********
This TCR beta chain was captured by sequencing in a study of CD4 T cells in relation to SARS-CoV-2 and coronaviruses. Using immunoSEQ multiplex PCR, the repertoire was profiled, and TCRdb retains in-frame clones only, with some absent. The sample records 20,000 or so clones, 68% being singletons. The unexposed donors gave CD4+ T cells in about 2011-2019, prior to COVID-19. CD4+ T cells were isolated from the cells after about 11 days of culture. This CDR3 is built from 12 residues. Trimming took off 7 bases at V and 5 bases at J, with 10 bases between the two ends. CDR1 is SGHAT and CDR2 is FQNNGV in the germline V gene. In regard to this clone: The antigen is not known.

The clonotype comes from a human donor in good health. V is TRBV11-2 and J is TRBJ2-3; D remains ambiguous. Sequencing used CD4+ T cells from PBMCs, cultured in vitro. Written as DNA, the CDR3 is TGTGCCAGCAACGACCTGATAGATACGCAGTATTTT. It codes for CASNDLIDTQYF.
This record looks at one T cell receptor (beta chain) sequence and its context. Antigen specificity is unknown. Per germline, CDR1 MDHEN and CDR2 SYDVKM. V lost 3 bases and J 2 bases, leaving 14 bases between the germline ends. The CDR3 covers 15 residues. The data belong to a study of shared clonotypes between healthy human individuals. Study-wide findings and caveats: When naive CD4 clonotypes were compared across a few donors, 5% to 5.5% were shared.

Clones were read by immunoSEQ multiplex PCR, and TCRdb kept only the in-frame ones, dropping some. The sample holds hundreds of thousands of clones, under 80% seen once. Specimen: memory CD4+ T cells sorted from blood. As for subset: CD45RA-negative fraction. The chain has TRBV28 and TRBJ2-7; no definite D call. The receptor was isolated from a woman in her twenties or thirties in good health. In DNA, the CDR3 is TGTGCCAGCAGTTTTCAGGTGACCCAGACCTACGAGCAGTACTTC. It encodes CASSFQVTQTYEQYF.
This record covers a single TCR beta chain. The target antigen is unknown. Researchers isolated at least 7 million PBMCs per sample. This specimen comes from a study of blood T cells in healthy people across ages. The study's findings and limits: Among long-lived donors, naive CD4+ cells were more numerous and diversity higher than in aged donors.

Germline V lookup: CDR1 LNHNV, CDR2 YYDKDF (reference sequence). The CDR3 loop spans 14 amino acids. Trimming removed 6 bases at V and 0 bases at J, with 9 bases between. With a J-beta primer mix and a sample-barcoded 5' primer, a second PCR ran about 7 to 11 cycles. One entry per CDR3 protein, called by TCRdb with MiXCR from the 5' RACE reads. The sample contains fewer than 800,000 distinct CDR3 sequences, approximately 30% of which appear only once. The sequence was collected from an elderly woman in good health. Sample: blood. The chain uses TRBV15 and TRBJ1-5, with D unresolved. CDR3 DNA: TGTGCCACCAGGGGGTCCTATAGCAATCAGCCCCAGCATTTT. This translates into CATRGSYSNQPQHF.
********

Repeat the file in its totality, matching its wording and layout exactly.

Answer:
This TCR beta chain was captured by sequencing in a study of CD4 T cells in relation to SARS-CoV-2 and coronaviruses. Using immunoSEQ multiplex PCR, the repertoire was profiled, and TCRdb retains in-frame clones only, with some absent. The sample records 20,000 or so clones, 68% being singletons. The unexposed donors gave CD4+ T cells in about 2011-2019, prior to COVID-19. CD4+ T cells were isolated from the cells after about 11 days of culture. This CDR3 is built from 12 residues. Trimming took off 7 bases at V and 5 bases at J, with 10 bases between the two ends. CDR1 is SGHAT and CDR2 is FQNNGV in the germline V gene. In regard to this clone: The antigen is not known.

The clonotype comes from a human donor in good health. V is TRBV11-2 and J is TRBJ2-3; D remains ambiguous. Sequencing used CD4+ T cells from PBMCs, cultured in vitro. Written as DNA, the CDR3 is TGTGCCAGCAACGACCTGATAGATACGCAGTATTTT. It codes for CASNDLIDTQYF.
This record looks at one T cell receptor (beta chain) sequence and its context. Antigen specificity is unknown. Per germline, CDR1 MDHEN and CDR2 SYDVKM. V lost 3 bases and J 2 bases, leaving 14 bases between the germline ends. The CDR3 covers 15 residues. The data belong to a study of shared clonotypes between healthy human individuals. Study-wide findings and caveats: When naive CD4 clonotypes were compared across a few donors, 5% to 5.5% were shared.

Clones were read by immunoSEQ multiplex PCR, and TCRdb kept only the in-frame ones, dropping some. The sample holds hundreds of thousands of clones, under 80% seen once. Specimen: memory CD4+ T cells sorted from blood. As for subset: CD45RA-negative fraction. The chain has TRBV28 and TRBJ2-7; no definite D call. The receptor was isolated from a woman in her twenties or thirties in good health. In DNA, the CDR3 is TGTGCCAGCAGTTTTCAGGTGACCCAGACCTACGAGCAGTACTTC. It encodes CASSFQVTQTYEQYF.
This record covers a single TCR beta chain. The target antigen is unknown. Researchers isolated at least 7 million PBMCs per sample. This specimen comes from a study of blood T cells in healthy people across ages. The study's findings and limits: Among long-lived donors, naive CD4+ cells were more numerous and diversity higher than in aged donors.

Germline V lookup: CDR1 LNHNV, CDR2 YYDKDF (reference sequence). The CDR3 loop spans 14 amino acids. Trimming removed 6 bases at V and 0 bases at J, with 9 bases between. With a J-beta primer mix and a sample-barcoded 5' primer, a second PCR ran about 7 to 11 cycles. One entry per CDR3 protein, called by TCRdb with MiXCR from the 5' RACE reads. The sample contains fewer than 800,000 distinct CDR3 sequences, approximately 30% of which appear only once. The sequence was collected from an elderly woman in good health. Sample: blood. The chain uses TRBV15 and TRBJ1-5, with D unresolved. CDR3 DNA: TGTGCCACCAGGGGGTCCTATAGCAATCAGCCCCAGCATTTT. This translates into CATRGSYSNQPQHF.